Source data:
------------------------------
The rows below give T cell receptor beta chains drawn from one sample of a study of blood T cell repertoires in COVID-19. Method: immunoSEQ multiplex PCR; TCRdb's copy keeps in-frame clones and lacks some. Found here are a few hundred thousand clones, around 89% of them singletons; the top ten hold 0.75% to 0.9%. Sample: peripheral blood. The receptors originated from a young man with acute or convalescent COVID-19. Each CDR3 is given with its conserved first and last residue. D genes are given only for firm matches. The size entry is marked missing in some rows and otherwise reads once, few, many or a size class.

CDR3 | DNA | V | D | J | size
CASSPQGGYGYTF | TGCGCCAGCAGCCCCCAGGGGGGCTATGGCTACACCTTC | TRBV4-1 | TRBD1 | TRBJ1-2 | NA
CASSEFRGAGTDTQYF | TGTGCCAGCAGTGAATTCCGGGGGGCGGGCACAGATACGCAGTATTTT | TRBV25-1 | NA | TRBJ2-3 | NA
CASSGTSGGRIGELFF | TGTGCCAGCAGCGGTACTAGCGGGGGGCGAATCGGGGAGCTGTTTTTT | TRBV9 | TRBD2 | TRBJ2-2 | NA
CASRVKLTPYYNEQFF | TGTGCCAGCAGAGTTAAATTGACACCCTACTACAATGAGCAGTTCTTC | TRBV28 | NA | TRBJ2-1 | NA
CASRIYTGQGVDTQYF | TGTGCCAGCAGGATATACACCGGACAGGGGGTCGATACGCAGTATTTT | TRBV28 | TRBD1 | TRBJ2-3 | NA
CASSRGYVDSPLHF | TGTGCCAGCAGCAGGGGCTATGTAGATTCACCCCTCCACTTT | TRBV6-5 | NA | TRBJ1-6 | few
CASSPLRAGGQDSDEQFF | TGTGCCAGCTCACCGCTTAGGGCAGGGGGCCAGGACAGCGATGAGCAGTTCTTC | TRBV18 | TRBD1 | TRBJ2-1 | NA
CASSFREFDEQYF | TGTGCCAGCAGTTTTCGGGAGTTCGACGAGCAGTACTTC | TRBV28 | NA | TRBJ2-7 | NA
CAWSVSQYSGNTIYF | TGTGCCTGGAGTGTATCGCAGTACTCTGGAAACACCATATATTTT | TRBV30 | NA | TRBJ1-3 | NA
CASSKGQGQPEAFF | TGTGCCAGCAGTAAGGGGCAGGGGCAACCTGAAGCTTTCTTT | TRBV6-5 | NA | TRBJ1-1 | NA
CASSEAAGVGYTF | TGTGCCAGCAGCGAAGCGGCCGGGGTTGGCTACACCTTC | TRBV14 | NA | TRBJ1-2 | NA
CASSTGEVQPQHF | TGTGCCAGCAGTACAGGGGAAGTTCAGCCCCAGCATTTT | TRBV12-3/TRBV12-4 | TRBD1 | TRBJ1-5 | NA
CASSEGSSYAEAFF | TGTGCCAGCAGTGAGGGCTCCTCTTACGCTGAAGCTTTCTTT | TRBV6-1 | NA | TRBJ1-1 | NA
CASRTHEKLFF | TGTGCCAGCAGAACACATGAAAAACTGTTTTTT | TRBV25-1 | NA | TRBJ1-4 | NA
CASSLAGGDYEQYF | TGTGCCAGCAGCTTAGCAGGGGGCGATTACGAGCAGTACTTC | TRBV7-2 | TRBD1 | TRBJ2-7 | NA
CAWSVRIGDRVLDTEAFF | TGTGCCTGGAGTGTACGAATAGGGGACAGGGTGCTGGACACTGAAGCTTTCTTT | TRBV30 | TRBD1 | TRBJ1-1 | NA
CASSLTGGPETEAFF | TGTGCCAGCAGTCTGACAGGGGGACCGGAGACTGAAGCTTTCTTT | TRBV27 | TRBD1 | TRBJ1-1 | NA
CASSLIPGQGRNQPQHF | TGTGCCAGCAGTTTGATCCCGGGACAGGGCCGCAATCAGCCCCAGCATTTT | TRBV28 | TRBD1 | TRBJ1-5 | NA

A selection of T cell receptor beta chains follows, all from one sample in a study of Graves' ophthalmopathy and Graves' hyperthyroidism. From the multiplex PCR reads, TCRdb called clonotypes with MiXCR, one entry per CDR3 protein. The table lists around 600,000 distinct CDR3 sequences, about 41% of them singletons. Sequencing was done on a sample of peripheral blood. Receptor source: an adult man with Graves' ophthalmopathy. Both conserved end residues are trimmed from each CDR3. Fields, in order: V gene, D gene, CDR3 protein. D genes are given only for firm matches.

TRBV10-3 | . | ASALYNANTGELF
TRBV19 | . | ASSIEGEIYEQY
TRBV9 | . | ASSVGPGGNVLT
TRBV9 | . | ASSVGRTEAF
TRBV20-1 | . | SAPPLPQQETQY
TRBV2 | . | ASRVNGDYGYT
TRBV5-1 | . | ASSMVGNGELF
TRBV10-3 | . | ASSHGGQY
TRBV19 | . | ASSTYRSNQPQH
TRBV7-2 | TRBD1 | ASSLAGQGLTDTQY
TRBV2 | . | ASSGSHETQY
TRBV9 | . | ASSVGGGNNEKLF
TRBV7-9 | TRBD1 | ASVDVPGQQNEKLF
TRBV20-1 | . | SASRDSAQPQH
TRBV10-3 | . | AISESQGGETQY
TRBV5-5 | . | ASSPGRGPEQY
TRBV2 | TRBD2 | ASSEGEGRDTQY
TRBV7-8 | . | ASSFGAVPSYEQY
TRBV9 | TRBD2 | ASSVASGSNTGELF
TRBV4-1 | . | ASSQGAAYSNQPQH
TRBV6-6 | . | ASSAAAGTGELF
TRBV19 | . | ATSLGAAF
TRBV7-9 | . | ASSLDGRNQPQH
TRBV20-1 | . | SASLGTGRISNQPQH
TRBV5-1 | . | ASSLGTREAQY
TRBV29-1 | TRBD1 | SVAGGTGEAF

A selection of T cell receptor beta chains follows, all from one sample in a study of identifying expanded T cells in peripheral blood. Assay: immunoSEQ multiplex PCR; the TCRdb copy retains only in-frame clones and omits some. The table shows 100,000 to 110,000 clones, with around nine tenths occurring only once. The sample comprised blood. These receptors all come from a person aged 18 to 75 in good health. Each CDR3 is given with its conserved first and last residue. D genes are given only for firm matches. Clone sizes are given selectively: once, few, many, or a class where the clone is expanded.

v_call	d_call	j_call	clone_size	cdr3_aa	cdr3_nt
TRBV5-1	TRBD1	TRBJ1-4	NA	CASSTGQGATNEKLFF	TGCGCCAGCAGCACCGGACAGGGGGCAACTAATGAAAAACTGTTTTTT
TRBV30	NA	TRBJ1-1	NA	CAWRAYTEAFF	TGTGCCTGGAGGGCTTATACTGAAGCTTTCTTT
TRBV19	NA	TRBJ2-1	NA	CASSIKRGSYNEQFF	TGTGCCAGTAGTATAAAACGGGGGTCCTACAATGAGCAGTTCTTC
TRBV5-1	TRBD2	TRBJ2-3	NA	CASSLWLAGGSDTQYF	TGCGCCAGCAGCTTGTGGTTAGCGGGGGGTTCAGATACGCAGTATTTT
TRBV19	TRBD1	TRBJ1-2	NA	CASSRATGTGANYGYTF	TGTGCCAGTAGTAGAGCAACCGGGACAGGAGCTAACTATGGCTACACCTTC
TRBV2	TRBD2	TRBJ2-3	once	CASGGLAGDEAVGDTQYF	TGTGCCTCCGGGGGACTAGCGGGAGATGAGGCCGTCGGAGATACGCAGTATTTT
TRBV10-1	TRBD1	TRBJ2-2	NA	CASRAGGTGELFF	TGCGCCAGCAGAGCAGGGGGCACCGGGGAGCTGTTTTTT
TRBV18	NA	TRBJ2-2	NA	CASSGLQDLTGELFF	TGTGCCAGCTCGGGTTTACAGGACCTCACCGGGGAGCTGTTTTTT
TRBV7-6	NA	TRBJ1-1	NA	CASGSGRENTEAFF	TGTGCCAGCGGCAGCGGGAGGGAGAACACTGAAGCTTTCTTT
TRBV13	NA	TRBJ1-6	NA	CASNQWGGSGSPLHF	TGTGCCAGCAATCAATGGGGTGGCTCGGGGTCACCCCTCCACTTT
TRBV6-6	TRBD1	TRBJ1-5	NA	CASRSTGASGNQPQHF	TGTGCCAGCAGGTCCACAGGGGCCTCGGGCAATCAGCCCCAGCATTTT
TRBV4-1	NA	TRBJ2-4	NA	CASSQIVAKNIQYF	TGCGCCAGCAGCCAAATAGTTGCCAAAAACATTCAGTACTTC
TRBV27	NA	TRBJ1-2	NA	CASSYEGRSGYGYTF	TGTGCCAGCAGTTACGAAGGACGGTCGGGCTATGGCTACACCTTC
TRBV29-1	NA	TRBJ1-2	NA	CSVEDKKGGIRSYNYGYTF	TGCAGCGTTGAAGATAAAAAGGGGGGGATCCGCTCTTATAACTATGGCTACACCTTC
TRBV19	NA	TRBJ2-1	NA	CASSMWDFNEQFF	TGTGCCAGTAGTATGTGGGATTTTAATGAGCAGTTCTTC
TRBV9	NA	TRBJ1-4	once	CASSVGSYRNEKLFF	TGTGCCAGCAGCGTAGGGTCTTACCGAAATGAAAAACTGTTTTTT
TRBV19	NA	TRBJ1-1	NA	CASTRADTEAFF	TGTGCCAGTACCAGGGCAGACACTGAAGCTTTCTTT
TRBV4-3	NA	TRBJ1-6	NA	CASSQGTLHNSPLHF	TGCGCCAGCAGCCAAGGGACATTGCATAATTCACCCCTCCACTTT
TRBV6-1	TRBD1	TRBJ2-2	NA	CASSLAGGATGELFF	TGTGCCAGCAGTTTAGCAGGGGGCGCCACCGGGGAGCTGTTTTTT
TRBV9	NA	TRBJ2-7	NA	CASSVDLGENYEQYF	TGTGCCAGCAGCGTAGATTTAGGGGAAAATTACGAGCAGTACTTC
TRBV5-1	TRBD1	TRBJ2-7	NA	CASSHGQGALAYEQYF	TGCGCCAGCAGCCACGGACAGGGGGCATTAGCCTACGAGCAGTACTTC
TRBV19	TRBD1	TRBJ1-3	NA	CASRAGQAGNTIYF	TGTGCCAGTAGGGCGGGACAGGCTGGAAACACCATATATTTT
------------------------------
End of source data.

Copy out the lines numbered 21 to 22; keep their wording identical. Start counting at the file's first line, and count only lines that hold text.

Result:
A selection of T cell receptor beta chains follows, all from one sample in a study of Graves' ophthalmopathy and Graves' hyperthyroidism. From the multiplex PCR reads, TCRdb called clonotypes with MiXCR, one entry per CDR3 protein. The table lists around 600,000 distinct CDR3 sequences, about 41% of them singletons. Sequencing was done on a sample of peripheral blood. Receptor source: an adult man with Graves' ophthalmopathy. Both conserved end residues are trimmed from each CDR3. Fields, in order: V gene, D gene, CDR3 protein. D genes are given only for firm matches.

TRBV10-3 | . | ASALYNANTGELF